Tom Climent has built a solid reputation for paintings that seduce the eye, and compositions that smoulder with theatrical tension and atmosphere.
The energy and expressiveness of early work has come to be replaced by a calmer and more contemplative mood, as the artist now utilises subtle layering of muted colour and texture. Indeed, this collection of oil on canvas paintings suggests the artist is at his peak.
Climent’s subject matter centres on anonymous architectural forms that rest within spatial environments that are correspondingly indistinct and remote. The structures imply a fortress or barricades devoid of any sense of human presence.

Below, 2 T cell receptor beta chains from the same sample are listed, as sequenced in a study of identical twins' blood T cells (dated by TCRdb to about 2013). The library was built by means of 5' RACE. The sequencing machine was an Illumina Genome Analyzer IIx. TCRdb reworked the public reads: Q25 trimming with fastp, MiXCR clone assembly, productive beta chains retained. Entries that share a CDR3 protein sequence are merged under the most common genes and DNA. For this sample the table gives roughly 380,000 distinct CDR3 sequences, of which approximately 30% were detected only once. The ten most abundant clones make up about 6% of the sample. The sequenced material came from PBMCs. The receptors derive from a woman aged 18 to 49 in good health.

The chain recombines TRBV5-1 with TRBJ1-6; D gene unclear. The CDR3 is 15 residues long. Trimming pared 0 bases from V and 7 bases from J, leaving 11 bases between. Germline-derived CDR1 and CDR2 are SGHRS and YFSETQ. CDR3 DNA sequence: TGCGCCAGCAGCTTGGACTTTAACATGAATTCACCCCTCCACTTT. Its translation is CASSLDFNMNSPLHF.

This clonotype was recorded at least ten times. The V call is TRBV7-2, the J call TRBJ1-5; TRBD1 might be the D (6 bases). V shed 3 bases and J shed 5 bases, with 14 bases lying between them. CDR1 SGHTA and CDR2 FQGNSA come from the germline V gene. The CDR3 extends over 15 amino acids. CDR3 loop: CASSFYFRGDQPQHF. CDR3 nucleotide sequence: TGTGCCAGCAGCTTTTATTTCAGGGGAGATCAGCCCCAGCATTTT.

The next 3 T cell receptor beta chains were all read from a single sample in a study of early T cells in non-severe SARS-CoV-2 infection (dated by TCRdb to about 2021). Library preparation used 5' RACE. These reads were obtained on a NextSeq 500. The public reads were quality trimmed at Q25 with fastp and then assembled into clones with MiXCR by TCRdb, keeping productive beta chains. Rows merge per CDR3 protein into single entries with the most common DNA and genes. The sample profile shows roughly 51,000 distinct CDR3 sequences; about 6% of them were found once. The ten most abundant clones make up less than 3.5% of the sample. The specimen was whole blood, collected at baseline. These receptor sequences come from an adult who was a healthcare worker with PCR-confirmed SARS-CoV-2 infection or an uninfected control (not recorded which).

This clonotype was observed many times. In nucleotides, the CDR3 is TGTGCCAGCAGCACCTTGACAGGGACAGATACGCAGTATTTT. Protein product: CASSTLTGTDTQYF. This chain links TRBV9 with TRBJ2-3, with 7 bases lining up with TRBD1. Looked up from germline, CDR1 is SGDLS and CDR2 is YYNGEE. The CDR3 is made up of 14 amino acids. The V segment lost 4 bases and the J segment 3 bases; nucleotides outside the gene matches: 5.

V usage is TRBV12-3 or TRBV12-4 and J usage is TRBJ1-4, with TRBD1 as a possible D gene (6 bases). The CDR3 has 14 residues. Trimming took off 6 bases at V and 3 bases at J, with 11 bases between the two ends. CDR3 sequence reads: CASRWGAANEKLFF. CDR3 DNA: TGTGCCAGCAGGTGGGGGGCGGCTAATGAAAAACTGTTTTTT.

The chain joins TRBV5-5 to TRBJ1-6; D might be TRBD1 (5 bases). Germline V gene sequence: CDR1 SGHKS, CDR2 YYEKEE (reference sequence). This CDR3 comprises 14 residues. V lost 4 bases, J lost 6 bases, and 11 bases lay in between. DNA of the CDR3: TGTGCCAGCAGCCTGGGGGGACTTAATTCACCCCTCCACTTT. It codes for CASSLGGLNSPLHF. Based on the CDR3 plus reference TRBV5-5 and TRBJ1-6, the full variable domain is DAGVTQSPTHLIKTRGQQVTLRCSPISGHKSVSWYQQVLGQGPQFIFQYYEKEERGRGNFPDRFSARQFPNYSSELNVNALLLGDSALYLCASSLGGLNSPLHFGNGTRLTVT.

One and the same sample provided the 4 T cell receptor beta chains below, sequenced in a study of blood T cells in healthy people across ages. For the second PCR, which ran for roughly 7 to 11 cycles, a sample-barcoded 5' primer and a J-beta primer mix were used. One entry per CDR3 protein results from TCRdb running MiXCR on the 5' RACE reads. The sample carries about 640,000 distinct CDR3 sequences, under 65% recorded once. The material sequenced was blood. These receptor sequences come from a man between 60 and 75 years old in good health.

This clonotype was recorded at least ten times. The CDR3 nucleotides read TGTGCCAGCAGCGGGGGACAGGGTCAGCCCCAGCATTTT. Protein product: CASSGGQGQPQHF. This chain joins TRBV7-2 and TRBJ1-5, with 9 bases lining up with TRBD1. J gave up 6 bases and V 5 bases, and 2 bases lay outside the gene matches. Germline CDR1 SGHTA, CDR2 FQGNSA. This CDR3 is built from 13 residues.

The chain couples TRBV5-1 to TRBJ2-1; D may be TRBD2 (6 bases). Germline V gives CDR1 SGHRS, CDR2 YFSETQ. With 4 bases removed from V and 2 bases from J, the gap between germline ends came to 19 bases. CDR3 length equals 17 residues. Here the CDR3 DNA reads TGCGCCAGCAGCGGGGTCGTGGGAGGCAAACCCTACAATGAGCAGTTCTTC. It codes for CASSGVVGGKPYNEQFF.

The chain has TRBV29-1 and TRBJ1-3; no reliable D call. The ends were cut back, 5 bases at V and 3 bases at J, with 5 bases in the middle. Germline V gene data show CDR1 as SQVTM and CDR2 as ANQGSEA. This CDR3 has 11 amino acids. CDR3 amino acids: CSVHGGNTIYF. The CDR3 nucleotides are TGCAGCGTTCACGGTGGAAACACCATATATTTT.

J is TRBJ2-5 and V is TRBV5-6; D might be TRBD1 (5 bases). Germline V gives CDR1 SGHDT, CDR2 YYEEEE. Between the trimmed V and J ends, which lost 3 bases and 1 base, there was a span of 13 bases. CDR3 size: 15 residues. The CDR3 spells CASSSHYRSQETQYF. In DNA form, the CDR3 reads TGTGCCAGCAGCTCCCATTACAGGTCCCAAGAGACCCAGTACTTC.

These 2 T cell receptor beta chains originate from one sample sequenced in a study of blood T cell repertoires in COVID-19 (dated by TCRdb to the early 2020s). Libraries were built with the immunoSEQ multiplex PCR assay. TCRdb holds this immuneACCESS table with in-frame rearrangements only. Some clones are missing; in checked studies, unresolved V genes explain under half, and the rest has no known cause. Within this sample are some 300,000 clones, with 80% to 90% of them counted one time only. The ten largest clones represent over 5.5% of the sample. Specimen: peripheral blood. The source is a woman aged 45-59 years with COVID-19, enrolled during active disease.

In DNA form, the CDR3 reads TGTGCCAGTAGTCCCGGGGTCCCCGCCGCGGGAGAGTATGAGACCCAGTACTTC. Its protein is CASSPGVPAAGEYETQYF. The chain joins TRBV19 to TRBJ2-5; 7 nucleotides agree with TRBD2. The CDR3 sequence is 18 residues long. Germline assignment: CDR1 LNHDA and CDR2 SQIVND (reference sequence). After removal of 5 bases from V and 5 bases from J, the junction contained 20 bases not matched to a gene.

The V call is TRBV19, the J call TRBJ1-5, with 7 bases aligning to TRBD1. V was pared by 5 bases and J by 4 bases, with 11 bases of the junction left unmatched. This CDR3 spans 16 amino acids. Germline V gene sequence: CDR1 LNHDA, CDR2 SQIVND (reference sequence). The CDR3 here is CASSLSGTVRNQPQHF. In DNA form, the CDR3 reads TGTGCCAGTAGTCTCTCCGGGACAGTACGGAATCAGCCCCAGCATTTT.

Any such urge however to apply a rational logic to these paintings and turn them into recognisable subjects, is in ways, not part of the deal. First and foremost they are a celebration of shape and colour and in purely sensory terms, Climent’s paintings are not unlike the colour-field abstraction of Joseph Albers or Mark Rothko. The main difference being the artists’ trademark ‘flatness’ is folded by Climent into a representation of solidity through a series of intricate, origami manoeuvres carried out by some unseen force.
This notion that a higher power rendered the forms that Climent paints, seems oddly appropriate, as there is monumentality to the relatively larger works on show. When these structures soar upwards — especially in the beautiful Haida — they scaffold tantalising flashes of iridescent colour that draws the eye to their pinnacle, making the paintings seem not only older, but evenlarger than their modest dimensions suggest.
Star Rating: 4/5
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